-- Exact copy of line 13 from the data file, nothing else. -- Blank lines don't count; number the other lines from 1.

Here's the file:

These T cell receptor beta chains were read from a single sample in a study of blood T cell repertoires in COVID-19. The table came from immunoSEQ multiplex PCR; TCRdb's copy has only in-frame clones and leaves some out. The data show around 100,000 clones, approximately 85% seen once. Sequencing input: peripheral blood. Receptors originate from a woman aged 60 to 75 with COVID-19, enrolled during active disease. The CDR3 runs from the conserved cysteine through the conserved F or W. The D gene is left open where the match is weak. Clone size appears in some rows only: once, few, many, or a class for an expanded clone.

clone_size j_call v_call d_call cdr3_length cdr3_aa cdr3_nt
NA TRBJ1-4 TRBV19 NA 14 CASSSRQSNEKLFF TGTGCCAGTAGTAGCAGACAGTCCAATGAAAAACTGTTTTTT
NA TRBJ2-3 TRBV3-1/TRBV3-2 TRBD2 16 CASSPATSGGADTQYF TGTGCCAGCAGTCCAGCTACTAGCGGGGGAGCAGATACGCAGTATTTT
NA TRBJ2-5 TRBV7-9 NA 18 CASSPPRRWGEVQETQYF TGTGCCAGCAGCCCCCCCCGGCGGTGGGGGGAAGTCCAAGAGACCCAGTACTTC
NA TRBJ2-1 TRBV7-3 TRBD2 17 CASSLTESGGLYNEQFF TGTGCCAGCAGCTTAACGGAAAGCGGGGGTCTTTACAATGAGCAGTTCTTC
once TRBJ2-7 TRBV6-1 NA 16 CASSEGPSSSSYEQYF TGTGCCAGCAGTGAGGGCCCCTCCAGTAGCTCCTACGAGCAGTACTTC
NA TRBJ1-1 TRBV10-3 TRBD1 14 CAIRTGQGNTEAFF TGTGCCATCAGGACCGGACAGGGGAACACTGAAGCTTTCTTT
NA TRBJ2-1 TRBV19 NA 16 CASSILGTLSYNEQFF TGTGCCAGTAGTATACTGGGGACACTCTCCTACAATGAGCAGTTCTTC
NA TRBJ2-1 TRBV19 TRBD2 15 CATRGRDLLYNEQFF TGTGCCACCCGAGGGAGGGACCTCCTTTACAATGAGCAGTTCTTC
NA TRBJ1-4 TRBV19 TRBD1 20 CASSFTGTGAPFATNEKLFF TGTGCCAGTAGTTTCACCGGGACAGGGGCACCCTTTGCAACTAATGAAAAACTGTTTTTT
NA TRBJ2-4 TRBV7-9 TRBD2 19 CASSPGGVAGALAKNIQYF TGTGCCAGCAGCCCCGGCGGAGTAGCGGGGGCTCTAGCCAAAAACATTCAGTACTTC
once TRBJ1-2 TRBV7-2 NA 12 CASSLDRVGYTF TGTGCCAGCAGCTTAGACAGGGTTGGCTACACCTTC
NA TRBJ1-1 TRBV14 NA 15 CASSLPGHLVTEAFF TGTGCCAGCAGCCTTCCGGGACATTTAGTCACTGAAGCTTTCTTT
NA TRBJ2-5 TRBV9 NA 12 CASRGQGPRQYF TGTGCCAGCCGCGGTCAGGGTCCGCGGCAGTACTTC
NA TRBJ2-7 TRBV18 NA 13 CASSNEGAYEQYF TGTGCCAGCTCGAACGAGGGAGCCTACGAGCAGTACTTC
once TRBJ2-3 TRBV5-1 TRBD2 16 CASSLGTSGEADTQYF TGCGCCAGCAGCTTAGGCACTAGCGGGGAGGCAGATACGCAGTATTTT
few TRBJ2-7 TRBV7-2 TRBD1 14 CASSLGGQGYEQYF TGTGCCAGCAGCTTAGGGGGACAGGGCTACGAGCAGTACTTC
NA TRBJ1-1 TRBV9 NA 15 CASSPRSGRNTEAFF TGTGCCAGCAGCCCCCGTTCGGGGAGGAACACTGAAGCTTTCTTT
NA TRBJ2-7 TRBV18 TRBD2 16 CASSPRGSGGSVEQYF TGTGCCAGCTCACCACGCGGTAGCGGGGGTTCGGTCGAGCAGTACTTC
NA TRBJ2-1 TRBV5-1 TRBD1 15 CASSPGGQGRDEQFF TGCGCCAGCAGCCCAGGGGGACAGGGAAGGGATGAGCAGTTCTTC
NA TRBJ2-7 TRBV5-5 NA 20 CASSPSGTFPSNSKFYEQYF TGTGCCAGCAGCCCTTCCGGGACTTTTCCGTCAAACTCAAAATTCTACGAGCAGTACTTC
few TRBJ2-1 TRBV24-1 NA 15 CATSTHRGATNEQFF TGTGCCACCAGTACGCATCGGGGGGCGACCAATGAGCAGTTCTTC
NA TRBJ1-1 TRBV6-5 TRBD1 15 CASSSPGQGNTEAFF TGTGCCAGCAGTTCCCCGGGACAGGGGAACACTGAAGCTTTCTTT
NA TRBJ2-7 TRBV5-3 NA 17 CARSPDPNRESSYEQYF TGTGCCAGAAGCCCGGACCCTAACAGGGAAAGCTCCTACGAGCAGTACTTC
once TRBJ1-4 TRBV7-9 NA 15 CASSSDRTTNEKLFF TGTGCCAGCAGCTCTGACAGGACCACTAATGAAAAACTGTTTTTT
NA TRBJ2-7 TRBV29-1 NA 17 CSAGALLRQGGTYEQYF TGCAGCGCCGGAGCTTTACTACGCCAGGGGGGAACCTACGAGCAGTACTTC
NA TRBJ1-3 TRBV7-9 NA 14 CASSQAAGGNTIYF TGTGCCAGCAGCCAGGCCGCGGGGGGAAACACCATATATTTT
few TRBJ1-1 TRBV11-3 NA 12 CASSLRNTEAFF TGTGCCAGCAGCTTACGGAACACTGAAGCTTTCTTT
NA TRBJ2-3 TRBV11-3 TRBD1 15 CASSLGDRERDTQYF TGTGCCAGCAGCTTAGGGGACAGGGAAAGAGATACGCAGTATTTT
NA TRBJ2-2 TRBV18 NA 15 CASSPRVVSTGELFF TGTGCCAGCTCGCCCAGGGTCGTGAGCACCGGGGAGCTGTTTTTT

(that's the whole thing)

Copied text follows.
once TRBJ1-2 TRBV7-2 NA 12 CASSLDRVGYTF TGTGCCAGCAGCTTAGACAGGGTTGGCTACACCTTC